Among this sample of out‐of‐treatment drug users, a typology based on patterns of alcohol use was found to be associated with high‐risk sexual behavior. Drug users classified as high risk on the basis of their lifetime and current alcohol use patterns were significantly more likely than low‐risk drug users to have had multiple sex partners and inconsistently used condoms, have had at least one IDU sex partner and not consistently used condoms, and have ever had an STD. Female drug users classified as high risk on the basis of the typology were also more likely to have given sex to get drugs or money. The alcohol typology was also significantly related to number of sex partners, the proportion of protected sex acts, and number of lifetime STDs. Furthermore, these associations were maintained even after controlling for the personality traits of sensation seeking and risk proneness.
These findings suggest that a profile based on a relatively small set of alcohol variables can be used to identify drug users likely to be engaging in a range of sexual behaviors that place them at increased risk of HIV and other STD infection. The present study focused on risk behavior and not disease morbidity as an outcome; however, there is some evidence that STD rates among drug users in the Anchorage area are high enough to pose cause for concern. In a comparison of self‐reported history of STDs among 23 sites nationwide, drug users from the Anchorage site reported* the second highest mean number of events for both Chlamydia and genital warts, and the fifth highest mean number of events for genital herpes (unpublished data). The cohort of drug users in Anchorage has an HIV seroprevalence of 2%.
One implication of this study's findings is that alcohol use profiles could be used to target those drug users who are in most need of preventive interventions that focus on sexual risk reduction. For example, drug users enrolled in alcohol treatment programs and out‐of‐treatment drug users who fit the high‐risk alcohol profile may be targeted for HIV risk reduction interventions. Future research should explore the role of such targeting within preventive interventions and assess the extent to which it improves the effectiveness of the intervention.
The limitations of this study need to be noted. The results should not be generalized to non‐drug using populations or to drug users who are currently in treatment. In‐treatment drug users differ from out‐of‐treatment drug users on a number of variables,31 including HIV infection.44 Furthermore, the extent to which the pattern of alcohol use characterizing the high‐risk cluster would generalize to other out‐of‐treatment drug users is unclear. Alcohol use rates in Alaska are extremely high,45 and patterns of alcohol use may vary by region or culture. However, it is not clear that the association between high‐risk alcohol use and risky sexual behavior is dependent on a high mean level of alcohol use. Future research needs to examine the possible moderating effects of level of alcohol use on the association between high‐risk alcohol use and risky sexual behavior.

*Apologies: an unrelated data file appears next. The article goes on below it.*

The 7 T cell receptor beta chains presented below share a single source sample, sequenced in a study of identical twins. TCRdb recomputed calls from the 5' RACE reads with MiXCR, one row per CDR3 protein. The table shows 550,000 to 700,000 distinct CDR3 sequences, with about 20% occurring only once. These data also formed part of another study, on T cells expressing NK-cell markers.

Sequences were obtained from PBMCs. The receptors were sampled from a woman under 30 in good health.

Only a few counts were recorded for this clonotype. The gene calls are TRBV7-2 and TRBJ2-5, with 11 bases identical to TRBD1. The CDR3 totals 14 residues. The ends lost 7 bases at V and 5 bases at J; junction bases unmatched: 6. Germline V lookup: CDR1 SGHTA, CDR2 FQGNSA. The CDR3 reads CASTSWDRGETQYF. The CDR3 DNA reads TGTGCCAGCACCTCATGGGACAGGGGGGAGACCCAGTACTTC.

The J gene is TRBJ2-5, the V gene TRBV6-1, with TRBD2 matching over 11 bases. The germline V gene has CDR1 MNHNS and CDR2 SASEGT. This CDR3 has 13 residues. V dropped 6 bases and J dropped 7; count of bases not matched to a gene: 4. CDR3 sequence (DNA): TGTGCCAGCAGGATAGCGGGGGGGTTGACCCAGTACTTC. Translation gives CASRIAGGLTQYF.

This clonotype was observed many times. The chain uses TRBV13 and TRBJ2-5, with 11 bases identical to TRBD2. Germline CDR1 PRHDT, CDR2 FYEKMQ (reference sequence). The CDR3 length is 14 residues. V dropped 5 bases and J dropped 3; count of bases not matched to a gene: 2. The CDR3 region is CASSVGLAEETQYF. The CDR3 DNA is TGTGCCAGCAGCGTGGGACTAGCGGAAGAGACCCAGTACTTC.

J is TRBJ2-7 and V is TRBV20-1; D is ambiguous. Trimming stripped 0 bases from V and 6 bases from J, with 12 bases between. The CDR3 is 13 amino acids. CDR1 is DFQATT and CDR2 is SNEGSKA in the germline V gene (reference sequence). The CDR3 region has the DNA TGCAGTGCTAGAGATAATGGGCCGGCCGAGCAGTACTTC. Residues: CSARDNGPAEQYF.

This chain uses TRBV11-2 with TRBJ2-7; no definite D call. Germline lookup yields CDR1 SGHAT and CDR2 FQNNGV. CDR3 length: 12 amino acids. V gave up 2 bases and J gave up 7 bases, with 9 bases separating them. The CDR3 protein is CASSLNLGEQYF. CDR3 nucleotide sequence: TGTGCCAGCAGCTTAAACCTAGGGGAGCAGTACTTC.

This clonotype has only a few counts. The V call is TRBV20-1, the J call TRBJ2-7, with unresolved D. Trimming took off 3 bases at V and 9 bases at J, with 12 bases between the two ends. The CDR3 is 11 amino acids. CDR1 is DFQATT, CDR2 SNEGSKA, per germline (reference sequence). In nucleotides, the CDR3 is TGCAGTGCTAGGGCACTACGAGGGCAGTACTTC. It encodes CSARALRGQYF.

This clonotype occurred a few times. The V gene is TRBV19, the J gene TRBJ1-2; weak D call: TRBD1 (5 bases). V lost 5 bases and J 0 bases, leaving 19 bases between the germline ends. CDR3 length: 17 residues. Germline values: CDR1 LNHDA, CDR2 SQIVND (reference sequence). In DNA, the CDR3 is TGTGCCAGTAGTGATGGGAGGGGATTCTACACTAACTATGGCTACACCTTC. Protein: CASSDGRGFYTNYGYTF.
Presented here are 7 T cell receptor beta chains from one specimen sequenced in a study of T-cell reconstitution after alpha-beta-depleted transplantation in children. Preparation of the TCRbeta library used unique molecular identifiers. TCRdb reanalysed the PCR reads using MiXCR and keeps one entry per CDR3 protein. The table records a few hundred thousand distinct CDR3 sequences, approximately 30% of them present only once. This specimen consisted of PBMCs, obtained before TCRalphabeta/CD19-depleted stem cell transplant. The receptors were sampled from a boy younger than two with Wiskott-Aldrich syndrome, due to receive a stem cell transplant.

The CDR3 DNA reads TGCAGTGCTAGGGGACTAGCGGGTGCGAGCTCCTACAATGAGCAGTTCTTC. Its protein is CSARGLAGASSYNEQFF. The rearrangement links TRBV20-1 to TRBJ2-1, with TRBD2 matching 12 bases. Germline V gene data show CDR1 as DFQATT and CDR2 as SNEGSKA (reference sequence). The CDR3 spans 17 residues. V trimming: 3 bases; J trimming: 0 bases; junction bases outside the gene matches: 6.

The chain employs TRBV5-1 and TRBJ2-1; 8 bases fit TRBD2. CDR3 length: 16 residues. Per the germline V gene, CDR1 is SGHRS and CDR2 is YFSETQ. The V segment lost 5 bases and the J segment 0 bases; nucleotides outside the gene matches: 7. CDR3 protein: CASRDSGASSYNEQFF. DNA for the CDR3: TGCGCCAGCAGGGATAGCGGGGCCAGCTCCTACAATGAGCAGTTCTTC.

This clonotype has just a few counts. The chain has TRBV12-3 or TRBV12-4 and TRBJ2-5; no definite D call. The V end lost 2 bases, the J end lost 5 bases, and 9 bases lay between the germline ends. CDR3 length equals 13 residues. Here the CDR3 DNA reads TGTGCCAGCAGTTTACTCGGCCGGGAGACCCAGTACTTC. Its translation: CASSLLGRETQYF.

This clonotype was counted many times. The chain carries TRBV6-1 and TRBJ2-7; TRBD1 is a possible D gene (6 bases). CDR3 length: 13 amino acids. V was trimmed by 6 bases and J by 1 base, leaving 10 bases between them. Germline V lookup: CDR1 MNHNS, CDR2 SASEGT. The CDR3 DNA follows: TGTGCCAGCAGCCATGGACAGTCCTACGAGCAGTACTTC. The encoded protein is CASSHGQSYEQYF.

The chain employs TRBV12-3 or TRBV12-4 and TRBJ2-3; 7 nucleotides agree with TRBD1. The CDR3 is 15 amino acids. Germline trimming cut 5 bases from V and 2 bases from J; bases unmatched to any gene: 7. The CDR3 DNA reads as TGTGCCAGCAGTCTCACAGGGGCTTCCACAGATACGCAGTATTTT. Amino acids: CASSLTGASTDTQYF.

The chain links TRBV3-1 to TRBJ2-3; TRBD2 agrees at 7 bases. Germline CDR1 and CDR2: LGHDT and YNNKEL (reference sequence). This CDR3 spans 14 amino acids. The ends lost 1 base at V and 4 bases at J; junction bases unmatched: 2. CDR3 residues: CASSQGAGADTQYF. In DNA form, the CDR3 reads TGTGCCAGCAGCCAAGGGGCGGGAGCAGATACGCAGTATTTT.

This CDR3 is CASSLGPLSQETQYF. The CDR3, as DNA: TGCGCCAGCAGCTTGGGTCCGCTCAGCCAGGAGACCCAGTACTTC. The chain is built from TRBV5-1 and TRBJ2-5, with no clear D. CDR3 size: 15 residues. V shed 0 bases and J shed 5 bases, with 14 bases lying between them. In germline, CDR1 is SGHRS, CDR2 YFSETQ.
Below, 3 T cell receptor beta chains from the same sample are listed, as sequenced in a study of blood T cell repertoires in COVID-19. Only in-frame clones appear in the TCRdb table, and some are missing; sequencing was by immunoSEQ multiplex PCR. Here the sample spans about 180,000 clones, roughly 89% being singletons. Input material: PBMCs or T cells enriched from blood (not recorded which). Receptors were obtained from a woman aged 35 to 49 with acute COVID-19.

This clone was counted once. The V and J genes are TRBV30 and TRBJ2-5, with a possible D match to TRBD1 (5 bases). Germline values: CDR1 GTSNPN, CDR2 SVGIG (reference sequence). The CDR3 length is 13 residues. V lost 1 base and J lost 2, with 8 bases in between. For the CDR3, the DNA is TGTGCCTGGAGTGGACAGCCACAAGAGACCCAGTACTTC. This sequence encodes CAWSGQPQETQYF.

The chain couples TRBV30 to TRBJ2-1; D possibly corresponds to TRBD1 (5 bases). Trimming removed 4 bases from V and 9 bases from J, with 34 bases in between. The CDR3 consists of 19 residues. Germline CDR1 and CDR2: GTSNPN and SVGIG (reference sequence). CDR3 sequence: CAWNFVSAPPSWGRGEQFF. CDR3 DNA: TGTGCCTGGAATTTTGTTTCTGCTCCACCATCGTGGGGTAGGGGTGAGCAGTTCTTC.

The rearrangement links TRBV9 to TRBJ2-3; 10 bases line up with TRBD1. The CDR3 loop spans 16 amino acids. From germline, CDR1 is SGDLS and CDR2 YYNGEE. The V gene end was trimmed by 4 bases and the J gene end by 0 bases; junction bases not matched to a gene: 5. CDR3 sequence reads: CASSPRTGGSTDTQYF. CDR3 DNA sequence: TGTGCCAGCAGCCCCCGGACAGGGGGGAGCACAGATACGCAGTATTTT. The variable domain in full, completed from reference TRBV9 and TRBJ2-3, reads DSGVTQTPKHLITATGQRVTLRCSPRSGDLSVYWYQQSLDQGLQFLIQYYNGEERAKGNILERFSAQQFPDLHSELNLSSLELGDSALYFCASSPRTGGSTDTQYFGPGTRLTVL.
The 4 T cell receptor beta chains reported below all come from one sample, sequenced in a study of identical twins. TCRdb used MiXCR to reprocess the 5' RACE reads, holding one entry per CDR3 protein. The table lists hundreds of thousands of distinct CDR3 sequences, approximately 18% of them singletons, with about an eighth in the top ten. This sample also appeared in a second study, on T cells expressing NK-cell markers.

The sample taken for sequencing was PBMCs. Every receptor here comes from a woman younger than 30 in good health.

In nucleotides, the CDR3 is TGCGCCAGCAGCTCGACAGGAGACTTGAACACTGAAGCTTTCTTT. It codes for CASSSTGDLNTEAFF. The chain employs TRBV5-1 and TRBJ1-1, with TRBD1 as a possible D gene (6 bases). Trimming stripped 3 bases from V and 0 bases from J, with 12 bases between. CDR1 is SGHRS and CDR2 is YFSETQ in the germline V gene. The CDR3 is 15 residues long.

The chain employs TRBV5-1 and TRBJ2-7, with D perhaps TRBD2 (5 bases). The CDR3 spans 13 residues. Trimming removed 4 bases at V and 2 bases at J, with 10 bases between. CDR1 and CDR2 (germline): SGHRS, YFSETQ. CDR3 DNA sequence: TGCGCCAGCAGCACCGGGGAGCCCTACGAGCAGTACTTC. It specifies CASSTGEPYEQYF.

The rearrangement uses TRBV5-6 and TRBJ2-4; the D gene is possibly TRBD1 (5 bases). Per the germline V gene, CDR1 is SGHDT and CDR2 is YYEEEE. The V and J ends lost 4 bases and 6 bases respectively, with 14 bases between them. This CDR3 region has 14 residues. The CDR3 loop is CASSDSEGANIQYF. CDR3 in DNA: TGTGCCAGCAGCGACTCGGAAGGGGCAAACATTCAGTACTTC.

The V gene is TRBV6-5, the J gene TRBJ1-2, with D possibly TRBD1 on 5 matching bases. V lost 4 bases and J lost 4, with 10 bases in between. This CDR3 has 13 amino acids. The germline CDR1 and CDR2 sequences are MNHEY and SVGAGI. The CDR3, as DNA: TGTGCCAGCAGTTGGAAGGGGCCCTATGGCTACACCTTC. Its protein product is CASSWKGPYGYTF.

The results from this study are consistent with previous research showing an association between alcohol use and sexual risk behavior among drug users.27–29,46 Further, the findings lend strength to the argument made by Latkin et al28 that the association between alcohol use and high‐risk sexual behavior was not because of a risk‐prone or sensation‐seeking personality type. There were associations between some of the personality variables and certain sexual risk behaviors (e.g., number of sex partners and impulsivity and risk taking); however, these associations were consistently unable to account for the association between alcohol typology and risk behavior.
There are a number of theoretical frameworks within which the findings of this study may fit. The results are consistent with a causal disinhibitory explanation for the alcohol‐risk behavior relationship. This explanation posits that alcohol consumption leads to cognitive impairment, which in turn leads to disinhibition of certain sexual behaviors.24–25 Although the correlational methods in the current study preclude causal inference regarding the link between alcohol and risk behavior, the observed pattern of data is what one would expect to find if alcohol were playing a role in the disinhibition of sexual activity (e.g., having multiple partners and not using condoms. However, the data are also consistent with a number of other explanations, including the expectancy effects hypothesis,47 which posits that alcohol affects behavior through the expectancies people hold regarding how alcohol should influence behavior. It is likely that no single explanation accounts for the link between risky alcohol use and risky sexual behavior, but rather that multiple mechanisms underlie this effect.21 Regardless of the exact nature of this mechanism or mechanisms, this study adds to the growing body of research indicating that drug users and their sex partners are in need of HIV prevention services that have been developed with both an understanding of the interrelatedness and complexity of the behaviors they seek to change and an acknowledgment of the heterogeneity of the clients they aim to serve. Alcohol use in particular appears to play a significant role in the HIV risk behavior of drug users. A better understanding of this role and its consequences may indicate the need for differential interventions based on alcohol use.
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*Although self‐report data are not optimal indicators of STD prevalence, there is no reason to assume differential validity of this indicator across the 23 sites. Thus, self‐report gives an indication of STD prevalence in a relative sense. Cited Here...